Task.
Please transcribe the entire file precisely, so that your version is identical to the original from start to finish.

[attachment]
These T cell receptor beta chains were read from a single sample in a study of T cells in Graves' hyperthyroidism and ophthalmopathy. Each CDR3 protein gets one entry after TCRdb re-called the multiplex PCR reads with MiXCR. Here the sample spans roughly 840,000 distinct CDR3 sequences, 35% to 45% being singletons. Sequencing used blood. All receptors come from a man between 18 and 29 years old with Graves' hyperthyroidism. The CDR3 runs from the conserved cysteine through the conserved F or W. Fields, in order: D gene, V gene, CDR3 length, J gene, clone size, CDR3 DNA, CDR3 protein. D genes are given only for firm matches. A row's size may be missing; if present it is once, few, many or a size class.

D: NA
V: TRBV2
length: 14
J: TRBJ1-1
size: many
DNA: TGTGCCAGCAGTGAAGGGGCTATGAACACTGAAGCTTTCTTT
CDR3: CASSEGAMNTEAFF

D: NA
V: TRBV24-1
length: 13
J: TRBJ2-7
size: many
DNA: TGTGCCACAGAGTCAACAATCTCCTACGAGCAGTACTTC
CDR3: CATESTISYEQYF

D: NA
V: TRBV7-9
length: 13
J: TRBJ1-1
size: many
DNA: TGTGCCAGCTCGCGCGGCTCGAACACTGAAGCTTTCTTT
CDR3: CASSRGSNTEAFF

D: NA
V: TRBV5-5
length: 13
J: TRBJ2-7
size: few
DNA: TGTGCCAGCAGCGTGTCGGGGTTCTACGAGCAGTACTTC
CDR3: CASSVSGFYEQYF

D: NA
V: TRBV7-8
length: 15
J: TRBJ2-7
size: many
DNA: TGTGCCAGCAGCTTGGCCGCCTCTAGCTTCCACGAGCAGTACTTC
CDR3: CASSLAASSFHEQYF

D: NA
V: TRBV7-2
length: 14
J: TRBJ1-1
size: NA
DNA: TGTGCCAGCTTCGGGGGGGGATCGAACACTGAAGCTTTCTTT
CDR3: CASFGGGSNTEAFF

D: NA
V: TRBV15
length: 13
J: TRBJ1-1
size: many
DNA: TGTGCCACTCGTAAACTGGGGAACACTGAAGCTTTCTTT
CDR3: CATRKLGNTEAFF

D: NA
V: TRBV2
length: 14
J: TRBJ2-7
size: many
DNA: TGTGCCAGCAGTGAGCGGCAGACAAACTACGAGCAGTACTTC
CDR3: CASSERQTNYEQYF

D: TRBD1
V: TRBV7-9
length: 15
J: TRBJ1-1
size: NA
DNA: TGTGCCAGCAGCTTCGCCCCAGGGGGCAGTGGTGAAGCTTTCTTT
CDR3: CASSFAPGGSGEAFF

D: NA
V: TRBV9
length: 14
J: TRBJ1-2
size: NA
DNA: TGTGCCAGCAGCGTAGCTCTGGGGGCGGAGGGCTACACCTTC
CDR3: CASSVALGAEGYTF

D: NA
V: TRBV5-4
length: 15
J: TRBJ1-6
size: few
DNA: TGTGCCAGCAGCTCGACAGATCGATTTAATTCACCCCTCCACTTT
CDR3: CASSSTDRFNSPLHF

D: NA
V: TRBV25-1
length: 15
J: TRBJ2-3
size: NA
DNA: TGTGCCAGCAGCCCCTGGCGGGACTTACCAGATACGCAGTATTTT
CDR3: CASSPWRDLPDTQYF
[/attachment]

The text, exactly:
These T cell receptor beta chains were read from a single sample in a study of T cells in Graves' hyperthyroidism and ophthalmopathy. Each CDR3 protein gets one entry after TCRdb re-called the multiplex PCR reads with MiXCR. Here the sample spans roughly 840,000 distinct CDR3 sequences, 35% to 45% being singletons. Sequencing used blood. All receptors come from a man between 18 and 29 years old with Graves' hyperthyroidism. The CDR3 runs from the conserved cysteine through the conserved F or W. Fields, in order: D gene, V gene, CDR3 length, J gene, clone size, CDR3 DNA, CDR3 protein. D genes are given only for firm matches. A row's size may be missing; if present it is once, few, many or a size class.

D: NA
V: TRBV2
length: 14
J: TRBJ1-1
size: many
DNA: TGTGCCAGCAGTGAAGGGGCTATGAACACTGAAGCTTTCTTT
CDR3: CASSEGAMNTEAFF

D: NA
V: TRBV24-1
length: 13
J: TRBJ2-7
size: many
DNA: TGTGCCACAGAGTCAACAATCTCCTACGAGCAGTACTTC
CDR3: CATESTISYEQYF

D: NA
V: TRBV7-9
length: 13
J: TRBJ1-1
size: many
DNA: TGTGCCAGCTCGCGCGGCTCGAACACTGAAGCTTTCTTT
CDR3: CASSRGSNTEAFF

D: NA
V: TRBV5-5
length: 13
J: TRBJ2-7
size: few
DNA: TGTGCCAGCAGCGTGTCGGGGTTCTACGAGCAGTACTTC
CDR3: CASSVSGFYEQYF

D: NA
V: TRBV7-8
length: 15
J: TRBJ2-7
size: many
DNA: TGTGCCAGCAGCTTGGCCGCCTCTAGCTTCCACGAGCAGTACTTC
CDR3: CASSLAASSFHEQYF

D: NA
V: TRBV7-2
length: 14
J: TRBJ1-1
size: NA
DNA: TGTGCCAGCTTCGGGGGGGGATCGAACACTGAAGCTTTCTTT
CDR3: CASFGGGSNTEAFF

D: NA
V: TRBV15
length: 13
J: TRBJ1-1
size: many
DNA: TGTGCCACTCGTAAACTGGGGAACACTGAAGCTTTCTTT
CDR3: CATRKLGNTEAFF

D: NA
V: TRBV2
length: 14
J: TRBJ2-7
size: many
DNA: TGTGCCAGCAGTGAGCGGCAGACAAACTACGAGCAGTACTTC
CDR3: CASSERQTNYEQYF

D: TRBD1
V: TRBV7-9
length: 15
J: TRBJ1-1
size: NA
DNA: TGTGCCAGCAGCTTCGCCCCAGGGGGCAGTGGTGAAGCTTTCTTT
CDR3: CASSFAPGGSGEAFF

D: NA
V: TRBV9
length: 14
J: TRBJ1-2
size: NA
DNA: TGTGCCAGCAGCGTAGCTCTGGGGGCGGAGGGCTACACCTTC
CDR3: CASSVALGAEGYTF

D: NA
V: TRBV5-4
length: 15
J: TRBJ1-6
size: few
DNA: TGTGCCAGCAGCTCGACAGATCGATTTAATTCACCCCTCCACTTT
CDR3: CASSSTDRFNSPLHF

D: NA
V: TRBV25-1
length: 15
J: TRBJ2-3
size: NA
DNA: TGTGCCAGCAGCCCCTGGCGGGACTTACCAGATACGCAGTATTTT
CDR3: CASSPWRDLPDTQYF